US amusement parks are soaring in popularity. Adjusted earnings increased almost 25% to $495 million in the first quarter of 2018, in keeping with an upswing in profitability. Park attendance climbed steadily over the last five years, and operational budgets have scaled alongside attendance. It’s clear that amusement parks are becoming more profitable, but what is the cause? The answer seems to lie in value-add measures that prioritize visitor experience while providing opportunities for additional spending.
Space is an ever-growing problem for amusement parks, as there never seems to be enough of it. Surging attendance during peak seasons puts strains on parks, due to longer lines and overcrowding. Guest satisfaction begins to drop when wait times become excessively long or when it becomes difficult to move around.
Many parks are currently undergoing expansions to address the problem of limited space. Construction spending in the industry totaled $10.47 billion in 2017, with much of that amount allotted toward land acquisition and infrastructure development. Adding attractions and walkways creates a smoother traffic flow and shortens wait times by dispersing guests among attractions. These expansions are still cost-effective, though, because they allow for more visitors and retail and dining options to drive additional revenue.
Retail theaters have revitalized brick-and-mortar retail experiences, and the concept is now expanding into many amusement parks. In keeping with other themed attractions, shopping experiences at these parks often contain interactive elements, tech integrations, and performance art. For example, Disney parks offer experiences for purchase such as a princess makeover for little girls. The makeover includes a dress and shoes but also an interactive encounter with a princess character and hair styling. While the dress and shoes could be purchased online, this memorable experience as a whole could not be replicated outside of a retail theater setting.
Further, these experiences aren’t just for kids. Surveys show that 78% of Millennials would rather spend money on an experience than a product. Amusement parks are leveraging this “experience economy” to boost retail sales, and they are seeing fantastic success as a result. For example, Universal Studios Orlando’s Wizarding World of Harry Potter offers an experience in which park-goers are interactively matched with a magic wand, modeled after the popular films. The more expensive wand replicas sold here trigger interactive effects throughout the park, further building upon the experience.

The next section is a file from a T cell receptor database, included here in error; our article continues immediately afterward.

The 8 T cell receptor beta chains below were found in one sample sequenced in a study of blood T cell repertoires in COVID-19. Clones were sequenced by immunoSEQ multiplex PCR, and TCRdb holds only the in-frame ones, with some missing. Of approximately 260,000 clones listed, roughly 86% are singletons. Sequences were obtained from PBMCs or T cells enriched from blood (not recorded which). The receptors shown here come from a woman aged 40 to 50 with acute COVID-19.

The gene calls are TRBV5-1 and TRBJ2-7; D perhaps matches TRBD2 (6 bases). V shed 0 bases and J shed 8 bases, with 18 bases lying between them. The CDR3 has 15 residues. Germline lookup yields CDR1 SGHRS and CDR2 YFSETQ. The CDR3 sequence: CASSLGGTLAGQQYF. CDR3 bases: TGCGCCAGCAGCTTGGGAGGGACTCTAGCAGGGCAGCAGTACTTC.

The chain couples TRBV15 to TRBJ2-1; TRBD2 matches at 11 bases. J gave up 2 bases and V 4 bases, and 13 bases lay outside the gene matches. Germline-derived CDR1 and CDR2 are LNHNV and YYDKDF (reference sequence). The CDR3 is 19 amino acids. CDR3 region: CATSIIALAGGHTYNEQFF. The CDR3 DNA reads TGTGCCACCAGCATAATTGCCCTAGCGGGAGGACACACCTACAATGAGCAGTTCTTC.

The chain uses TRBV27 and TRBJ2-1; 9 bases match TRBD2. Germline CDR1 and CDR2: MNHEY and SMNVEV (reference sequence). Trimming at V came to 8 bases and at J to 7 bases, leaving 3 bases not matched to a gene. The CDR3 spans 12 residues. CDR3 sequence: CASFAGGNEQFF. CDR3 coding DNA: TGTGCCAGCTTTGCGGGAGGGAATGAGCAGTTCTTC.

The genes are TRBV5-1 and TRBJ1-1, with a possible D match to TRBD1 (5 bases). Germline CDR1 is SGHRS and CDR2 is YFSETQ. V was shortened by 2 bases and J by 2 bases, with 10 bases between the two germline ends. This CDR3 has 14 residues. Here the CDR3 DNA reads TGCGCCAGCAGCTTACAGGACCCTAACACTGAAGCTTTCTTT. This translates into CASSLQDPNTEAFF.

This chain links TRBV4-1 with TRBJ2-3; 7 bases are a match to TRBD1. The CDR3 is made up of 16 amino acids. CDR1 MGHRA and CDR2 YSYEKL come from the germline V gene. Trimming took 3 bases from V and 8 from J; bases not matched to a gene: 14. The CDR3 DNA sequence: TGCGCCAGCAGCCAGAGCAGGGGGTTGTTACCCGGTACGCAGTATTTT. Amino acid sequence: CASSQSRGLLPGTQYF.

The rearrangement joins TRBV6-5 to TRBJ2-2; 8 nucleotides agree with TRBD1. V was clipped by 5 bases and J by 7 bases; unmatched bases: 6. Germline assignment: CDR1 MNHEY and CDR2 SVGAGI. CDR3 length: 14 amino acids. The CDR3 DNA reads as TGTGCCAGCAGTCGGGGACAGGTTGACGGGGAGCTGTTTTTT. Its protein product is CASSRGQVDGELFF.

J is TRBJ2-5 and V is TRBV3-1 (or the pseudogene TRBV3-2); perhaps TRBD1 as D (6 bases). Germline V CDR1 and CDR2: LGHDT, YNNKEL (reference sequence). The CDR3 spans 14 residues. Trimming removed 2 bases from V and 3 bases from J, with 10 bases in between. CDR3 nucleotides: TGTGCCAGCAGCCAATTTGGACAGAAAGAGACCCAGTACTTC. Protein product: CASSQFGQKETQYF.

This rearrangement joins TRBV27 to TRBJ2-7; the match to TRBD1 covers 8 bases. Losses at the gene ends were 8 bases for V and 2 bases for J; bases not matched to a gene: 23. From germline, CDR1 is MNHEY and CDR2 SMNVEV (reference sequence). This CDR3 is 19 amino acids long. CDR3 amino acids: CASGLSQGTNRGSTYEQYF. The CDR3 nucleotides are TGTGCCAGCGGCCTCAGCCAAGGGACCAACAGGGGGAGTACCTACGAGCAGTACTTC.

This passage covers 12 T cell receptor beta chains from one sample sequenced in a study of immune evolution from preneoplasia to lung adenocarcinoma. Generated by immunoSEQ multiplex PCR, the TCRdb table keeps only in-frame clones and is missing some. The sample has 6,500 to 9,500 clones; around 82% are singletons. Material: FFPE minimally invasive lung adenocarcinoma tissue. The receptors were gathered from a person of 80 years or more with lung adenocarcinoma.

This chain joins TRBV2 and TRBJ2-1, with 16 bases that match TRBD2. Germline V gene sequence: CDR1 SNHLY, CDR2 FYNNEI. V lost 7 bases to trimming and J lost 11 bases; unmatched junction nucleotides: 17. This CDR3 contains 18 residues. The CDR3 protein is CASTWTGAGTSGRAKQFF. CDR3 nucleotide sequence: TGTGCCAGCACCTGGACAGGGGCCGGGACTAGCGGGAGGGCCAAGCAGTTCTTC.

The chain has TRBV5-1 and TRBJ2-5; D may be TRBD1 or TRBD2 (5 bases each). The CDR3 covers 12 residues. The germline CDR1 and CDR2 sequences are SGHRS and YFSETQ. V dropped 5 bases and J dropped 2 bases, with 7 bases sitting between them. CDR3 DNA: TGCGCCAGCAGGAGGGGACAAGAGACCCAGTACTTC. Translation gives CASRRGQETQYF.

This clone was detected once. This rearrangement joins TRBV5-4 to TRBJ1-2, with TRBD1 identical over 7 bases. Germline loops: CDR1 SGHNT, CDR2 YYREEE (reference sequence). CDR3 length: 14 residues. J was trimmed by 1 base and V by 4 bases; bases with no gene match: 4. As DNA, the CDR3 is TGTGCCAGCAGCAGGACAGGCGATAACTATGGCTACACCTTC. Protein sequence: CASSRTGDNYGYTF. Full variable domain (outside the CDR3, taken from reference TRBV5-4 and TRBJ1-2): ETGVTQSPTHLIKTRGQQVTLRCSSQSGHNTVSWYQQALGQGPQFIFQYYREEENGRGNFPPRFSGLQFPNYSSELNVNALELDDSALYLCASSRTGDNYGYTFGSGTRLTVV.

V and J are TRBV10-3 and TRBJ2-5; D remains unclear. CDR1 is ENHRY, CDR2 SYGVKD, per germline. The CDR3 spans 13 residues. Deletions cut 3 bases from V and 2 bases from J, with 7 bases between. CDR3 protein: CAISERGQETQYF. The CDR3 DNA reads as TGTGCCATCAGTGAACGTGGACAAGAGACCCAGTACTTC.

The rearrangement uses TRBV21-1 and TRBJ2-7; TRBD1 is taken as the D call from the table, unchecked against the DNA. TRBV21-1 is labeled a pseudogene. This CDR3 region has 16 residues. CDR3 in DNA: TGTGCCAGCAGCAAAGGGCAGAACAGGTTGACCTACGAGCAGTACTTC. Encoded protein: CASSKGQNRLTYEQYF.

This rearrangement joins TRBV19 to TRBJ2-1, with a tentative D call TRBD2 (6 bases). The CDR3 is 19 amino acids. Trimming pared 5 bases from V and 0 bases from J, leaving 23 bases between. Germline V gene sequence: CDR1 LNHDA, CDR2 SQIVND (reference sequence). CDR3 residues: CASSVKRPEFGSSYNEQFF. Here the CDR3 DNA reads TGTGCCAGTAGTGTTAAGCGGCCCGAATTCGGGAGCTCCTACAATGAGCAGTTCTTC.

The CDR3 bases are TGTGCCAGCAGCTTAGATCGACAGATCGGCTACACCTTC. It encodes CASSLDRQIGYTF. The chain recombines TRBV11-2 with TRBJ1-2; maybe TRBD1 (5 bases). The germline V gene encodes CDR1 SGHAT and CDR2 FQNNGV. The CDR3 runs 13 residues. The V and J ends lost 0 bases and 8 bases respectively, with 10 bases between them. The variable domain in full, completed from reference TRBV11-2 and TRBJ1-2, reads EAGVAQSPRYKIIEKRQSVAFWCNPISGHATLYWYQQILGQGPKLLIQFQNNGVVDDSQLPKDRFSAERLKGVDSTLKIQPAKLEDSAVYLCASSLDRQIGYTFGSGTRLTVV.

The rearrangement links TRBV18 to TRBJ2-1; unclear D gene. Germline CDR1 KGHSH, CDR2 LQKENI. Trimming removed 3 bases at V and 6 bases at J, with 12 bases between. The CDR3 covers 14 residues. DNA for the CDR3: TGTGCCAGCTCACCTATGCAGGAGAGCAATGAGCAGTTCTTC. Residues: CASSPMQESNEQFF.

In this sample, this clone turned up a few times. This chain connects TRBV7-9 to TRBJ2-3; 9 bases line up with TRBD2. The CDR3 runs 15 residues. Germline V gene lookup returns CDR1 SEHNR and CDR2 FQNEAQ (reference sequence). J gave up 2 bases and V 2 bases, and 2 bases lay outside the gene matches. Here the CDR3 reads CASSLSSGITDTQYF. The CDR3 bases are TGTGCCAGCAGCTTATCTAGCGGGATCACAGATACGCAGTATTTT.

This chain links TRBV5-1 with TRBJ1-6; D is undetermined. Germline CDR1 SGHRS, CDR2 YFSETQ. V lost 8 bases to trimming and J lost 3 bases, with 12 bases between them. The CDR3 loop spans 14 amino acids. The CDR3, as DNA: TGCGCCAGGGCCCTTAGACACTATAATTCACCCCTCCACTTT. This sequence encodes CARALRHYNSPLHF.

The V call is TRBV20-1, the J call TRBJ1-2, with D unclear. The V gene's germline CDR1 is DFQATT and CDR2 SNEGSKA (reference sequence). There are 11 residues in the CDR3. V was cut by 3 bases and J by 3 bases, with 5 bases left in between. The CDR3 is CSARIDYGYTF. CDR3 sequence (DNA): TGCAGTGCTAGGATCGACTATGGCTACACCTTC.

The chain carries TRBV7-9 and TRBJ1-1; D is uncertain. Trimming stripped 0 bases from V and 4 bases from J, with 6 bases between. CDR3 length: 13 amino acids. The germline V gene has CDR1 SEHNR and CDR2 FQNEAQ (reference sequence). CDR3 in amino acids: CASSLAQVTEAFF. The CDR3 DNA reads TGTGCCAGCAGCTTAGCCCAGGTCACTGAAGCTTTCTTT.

The experience economy is also driving changes in the way dining options are presented at amusement parks. Themed and interactive dining experiences are increasingly popular, and parks are adapting strategy to accommodate this demand for entertainment. Custom menu items centered around a theme are a huge hit with parkgoers, in part due to their visual appeal. Social media sharing is a powerful organic promotional tool, and photos of food are wildly popular on apps such as Instagram. Posts about dining options excite and attract even more visitors, leading to a snowball effect of increased guest spending and vendor profit.
Lodging and Hotels
Larger theme parks often have resort hotels located on the premises that are huge revenue generators. Hotels are increasingly becoming attractions in and of themselves, and the sky is the limit when it comes to new concepts. Bundling vacation packages that include lodging comes with perks for guests. These packages offer the convenience of a central location, transportation options, and typically on-site entertainment. Suites are often themed, further providing guests with a memorable experience. Parks without on-site lodging are starting to adopt and leverage this trend.
For example, Disney is building a Star Wars-themed hotel to accompany their new Galaxy’s Edge resort in Orlando. The hotel is expected to function as an immersive experience, and the cost of an overnight stay will likely be exorbitant. Still, guests seem willing to pay the price. Resort hotels regularly sell out, showing just how much consumers are willing to spend for a top-of-the-line experience.
The scope of opportunity is wide for investors looking to capitalize on the popularity of amusement parks, either through direct investment in the parks themselves or in local lodging and dining markets that ride the wave of traffic generated by the attractions. The large number of employees required to run the parks also tends to lead to robust local economies, making entire regions more profitable in a variety of market sectors.
Amusement parks are reaping the reward of value-add measures that prioritize guest satisfaction and provide memorable experiences. Their success with these efforts emphasizes the importance of understanding and exceeding consumer expectations.